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Lawyer advised Brady not to give statement if he was involved in detective's murder

:: Accused told solicitor he was laundering diesel at the time

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Not guilty plea: Aaron Brady denies murdering Det-Gda Adrian Donohoe. Photo: Collins Courts

Not guilty plea: Aaron Brady denies murdering Det-Gda Adrian Donohoe. Photo: Collins Courts

Not guilty plea: Aaron Brady denies murdering Det-Gda Adrian Donohoe. Photo: Collins Courts

Aaron Brady's former solicitor has told the Central Criminal Court he advised his client not to give a voluntary statement to gardaí if he was involved in the murder of Detective-Garda Adrian Donohoe.

Danny McNamee was yesterday giving evidence in the trial of Mr Brady, who denies capital murder and robbery at Lordship Credit Union in Louth on January 25, 2013.

The accused waived his right to legal professional privilege over conversations he had with his then-solicitor in 2013.

The court was told that Mr McNamee knew the accused's father Tony and he was contacted by him 10 days after the fatal shooting.

He said Tony Brady was concerned his son was "being connected with the murder of Garda Donohoe on social media".

Mr McNamee said he had a "quite lengthy discussion" with Aaron Brady before attending Dundalk garda station to give a witness statement.

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Victim: Detective-Garda Adrian Donohoe. Photo: Garda/PA Wire

Victim: Detective-Garda Adrian Donohoe. Photo: Garda/PA Wire

Victim: Detective-Garda Adrian Donohoe. Photo: Garda/PA Wire

He told defence counsel Michael O'Higgins SC that he advised the accused "in very strong terms that if he had anything to do with the incident", he should under no circumstances attend the Garda station to give a witness statement.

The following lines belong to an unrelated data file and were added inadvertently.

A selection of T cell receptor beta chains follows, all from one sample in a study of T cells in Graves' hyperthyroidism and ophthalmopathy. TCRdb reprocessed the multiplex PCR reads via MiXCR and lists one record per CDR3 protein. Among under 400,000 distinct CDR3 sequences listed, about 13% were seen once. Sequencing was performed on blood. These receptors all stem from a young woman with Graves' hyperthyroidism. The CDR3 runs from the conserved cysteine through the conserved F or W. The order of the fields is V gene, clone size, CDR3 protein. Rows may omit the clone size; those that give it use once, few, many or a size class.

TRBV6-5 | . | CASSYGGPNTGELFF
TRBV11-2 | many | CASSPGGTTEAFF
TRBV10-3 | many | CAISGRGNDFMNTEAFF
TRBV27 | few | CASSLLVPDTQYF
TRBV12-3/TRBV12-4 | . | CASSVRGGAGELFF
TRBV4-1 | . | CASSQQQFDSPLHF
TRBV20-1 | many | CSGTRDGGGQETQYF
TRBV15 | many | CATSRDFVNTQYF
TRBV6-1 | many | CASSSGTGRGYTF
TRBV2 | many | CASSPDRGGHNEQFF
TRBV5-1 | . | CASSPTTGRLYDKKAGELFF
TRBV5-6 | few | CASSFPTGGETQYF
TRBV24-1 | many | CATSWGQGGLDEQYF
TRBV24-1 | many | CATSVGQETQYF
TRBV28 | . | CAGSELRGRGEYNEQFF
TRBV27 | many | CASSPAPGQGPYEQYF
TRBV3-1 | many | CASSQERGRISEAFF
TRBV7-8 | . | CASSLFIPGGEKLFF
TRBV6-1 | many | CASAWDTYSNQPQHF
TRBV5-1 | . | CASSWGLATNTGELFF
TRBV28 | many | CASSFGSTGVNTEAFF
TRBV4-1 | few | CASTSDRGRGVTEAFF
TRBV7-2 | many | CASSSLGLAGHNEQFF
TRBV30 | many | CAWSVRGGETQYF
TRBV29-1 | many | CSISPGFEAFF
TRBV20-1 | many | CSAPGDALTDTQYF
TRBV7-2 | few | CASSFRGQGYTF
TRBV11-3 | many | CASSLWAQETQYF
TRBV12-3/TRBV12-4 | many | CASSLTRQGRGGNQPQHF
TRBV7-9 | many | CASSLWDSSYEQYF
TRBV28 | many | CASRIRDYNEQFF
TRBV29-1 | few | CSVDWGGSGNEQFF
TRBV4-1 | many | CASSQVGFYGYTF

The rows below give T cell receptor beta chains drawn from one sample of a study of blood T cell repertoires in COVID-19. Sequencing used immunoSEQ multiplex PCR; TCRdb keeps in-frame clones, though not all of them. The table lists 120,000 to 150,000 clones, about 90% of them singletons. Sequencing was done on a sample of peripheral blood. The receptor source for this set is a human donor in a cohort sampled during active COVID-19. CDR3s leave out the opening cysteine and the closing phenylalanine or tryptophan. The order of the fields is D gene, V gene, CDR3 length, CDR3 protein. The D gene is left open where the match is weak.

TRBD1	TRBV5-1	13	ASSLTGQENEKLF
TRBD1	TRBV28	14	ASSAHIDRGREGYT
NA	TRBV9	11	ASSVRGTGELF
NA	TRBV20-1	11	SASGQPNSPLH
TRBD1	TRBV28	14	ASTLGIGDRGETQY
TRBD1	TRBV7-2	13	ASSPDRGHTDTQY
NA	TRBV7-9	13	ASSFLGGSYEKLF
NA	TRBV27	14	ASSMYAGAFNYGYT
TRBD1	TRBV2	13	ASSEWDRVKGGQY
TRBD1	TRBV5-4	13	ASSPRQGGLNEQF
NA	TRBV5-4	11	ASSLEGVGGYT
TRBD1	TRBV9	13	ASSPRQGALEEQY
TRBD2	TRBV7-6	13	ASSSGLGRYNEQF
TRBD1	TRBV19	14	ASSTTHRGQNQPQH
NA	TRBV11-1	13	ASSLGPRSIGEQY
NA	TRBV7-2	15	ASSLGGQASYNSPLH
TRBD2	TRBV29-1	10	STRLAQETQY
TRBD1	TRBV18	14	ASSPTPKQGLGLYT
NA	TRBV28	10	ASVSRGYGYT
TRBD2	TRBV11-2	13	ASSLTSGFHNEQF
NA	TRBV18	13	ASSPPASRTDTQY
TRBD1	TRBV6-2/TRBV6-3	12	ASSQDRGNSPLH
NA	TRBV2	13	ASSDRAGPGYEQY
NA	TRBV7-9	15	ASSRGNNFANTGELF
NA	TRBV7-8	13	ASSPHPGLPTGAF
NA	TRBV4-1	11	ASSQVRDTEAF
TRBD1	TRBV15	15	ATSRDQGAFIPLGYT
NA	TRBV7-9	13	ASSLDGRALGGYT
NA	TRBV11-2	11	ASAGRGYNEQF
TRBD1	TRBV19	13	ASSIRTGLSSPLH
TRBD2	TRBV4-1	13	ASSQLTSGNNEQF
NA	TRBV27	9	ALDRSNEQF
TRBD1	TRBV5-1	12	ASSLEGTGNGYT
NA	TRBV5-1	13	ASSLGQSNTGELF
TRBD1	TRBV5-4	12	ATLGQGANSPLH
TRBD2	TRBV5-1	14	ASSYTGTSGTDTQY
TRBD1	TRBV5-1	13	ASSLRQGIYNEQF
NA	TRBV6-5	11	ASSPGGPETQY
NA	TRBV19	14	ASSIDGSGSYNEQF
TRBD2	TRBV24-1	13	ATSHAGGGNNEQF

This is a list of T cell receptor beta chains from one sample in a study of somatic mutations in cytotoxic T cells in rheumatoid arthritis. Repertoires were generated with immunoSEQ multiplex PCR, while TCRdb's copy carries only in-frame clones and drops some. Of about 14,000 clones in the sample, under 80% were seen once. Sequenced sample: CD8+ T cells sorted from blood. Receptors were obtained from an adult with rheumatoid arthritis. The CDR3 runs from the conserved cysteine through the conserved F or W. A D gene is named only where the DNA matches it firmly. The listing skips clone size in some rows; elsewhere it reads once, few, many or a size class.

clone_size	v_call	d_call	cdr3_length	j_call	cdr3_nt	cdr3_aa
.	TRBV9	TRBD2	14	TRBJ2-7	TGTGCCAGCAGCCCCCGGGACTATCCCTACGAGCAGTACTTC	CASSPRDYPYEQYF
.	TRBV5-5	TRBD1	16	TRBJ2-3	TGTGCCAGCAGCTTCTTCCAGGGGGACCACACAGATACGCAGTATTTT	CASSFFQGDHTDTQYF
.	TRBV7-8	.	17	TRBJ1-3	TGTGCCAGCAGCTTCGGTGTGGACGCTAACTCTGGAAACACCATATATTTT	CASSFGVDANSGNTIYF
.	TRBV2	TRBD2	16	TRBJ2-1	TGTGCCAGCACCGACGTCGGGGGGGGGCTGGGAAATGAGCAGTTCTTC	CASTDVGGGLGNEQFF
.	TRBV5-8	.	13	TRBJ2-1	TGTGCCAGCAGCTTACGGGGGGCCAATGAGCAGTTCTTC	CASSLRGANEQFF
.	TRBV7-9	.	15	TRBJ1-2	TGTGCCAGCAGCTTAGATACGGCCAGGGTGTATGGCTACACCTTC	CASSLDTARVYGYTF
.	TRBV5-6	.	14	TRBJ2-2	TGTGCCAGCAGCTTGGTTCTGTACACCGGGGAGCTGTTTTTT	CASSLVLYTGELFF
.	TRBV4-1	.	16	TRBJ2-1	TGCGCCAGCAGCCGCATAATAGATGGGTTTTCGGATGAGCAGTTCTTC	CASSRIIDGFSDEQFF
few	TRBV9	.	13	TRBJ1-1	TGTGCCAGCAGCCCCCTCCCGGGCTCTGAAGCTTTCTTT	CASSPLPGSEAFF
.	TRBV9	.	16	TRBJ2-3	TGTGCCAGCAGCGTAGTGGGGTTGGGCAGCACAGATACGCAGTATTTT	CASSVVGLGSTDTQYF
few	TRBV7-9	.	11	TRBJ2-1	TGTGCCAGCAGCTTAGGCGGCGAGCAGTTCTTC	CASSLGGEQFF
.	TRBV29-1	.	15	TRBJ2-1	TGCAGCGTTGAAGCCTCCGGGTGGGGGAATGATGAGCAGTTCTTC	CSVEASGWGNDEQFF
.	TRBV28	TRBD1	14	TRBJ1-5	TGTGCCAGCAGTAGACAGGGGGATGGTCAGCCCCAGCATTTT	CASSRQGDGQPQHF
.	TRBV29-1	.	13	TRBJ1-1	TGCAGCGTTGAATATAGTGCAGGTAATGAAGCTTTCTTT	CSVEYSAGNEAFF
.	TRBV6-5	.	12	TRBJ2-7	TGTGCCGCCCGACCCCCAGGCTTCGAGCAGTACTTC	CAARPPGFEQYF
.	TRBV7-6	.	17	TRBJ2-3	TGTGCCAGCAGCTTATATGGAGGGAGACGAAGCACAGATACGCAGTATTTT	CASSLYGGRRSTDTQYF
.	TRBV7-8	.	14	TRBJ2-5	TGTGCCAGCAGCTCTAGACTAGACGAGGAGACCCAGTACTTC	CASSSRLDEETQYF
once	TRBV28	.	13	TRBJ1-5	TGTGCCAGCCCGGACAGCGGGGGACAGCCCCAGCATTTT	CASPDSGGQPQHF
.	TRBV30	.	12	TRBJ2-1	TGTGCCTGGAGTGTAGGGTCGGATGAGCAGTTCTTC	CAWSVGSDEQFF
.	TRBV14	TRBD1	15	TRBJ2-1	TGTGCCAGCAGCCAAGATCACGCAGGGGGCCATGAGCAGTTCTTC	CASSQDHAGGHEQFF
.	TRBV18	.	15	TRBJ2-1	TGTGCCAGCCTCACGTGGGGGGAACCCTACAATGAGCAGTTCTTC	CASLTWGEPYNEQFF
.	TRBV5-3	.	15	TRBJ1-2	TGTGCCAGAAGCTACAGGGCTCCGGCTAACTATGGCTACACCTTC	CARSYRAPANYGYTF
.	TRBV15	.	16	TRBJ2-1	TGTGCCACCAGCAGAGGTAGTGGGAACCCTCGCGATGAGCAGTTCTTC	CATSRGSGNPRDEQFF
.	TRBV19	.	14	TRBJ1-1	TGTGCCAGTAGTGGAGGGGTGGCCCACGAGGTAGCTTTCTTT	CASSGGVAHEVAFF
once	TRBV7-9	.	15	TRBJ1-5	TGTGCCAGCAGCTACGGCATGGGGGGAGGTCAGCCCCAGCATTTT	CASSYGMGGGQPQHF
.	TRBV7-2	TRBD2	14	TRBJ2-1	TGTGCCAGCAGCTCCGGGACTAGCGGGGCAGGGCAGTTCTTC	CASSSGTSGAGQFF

The solicitor explained that once Mr Brady attended as a witness, he would not have the protection of criminal evidence codes, where a person can seek disclosure when under caution about particular matters.

Mr Brady told his solicitor he was involved in the process of diesel laundering that night and he had been loading cubes, the court was told.

While giving his voluntary statement, he gave an off-the-record account stating he was at a diesel yard on the Concession Road in Amragh trying to get a forklift started, before leaving 10-15 minutes later. He has since accepted that this was a lie and that he was at the yard for around 90 minutes, at the time of the robbery.

Under cross-examination from prosecution counsel Brendan Grehan SC, Mr McNamee agreed he did not take any notes while Mr Brady gave his statement and said he was asked to attend as reassurance.

He added that in circumstances where someone is giving a witness statement he would not intend to take notes.

The jury was told the solicitor also advised two other men who have given statements, Suspect A and Suspect B, who the prosecution say were involved but cannot be named for legal reasons.

Mr McNamee, who is based in Crossmaglen, Co Armagh, added that his firm represents most people in relation to customs affairs in the general area.

Counsel put it to him that the capital murder of a garda was as far as you could get from customs affairs in terms of alleged criminality.

After Mr McNamee finished his evidence, Mr Justice Michael White said Mr McNamee acted with the highest professional standard while executing his duties and the prosecution accepted that.

The trial continues before the jury of six men and seven women this afternoon with a US immigration law expert scheduled to be called by the defence.

Mr Brady has pleaded not guilty to the capital murder of Adrian Donohoe (41) at Lordship Credit Union in Bellurgan, Dundalk, Co Louth, on January 25, 2013.

The accused, of New Road in Crossmaglen, Co Armagh, also denies robbery of approximately €7,000 in cash at the same location on the same date.

Irish Independent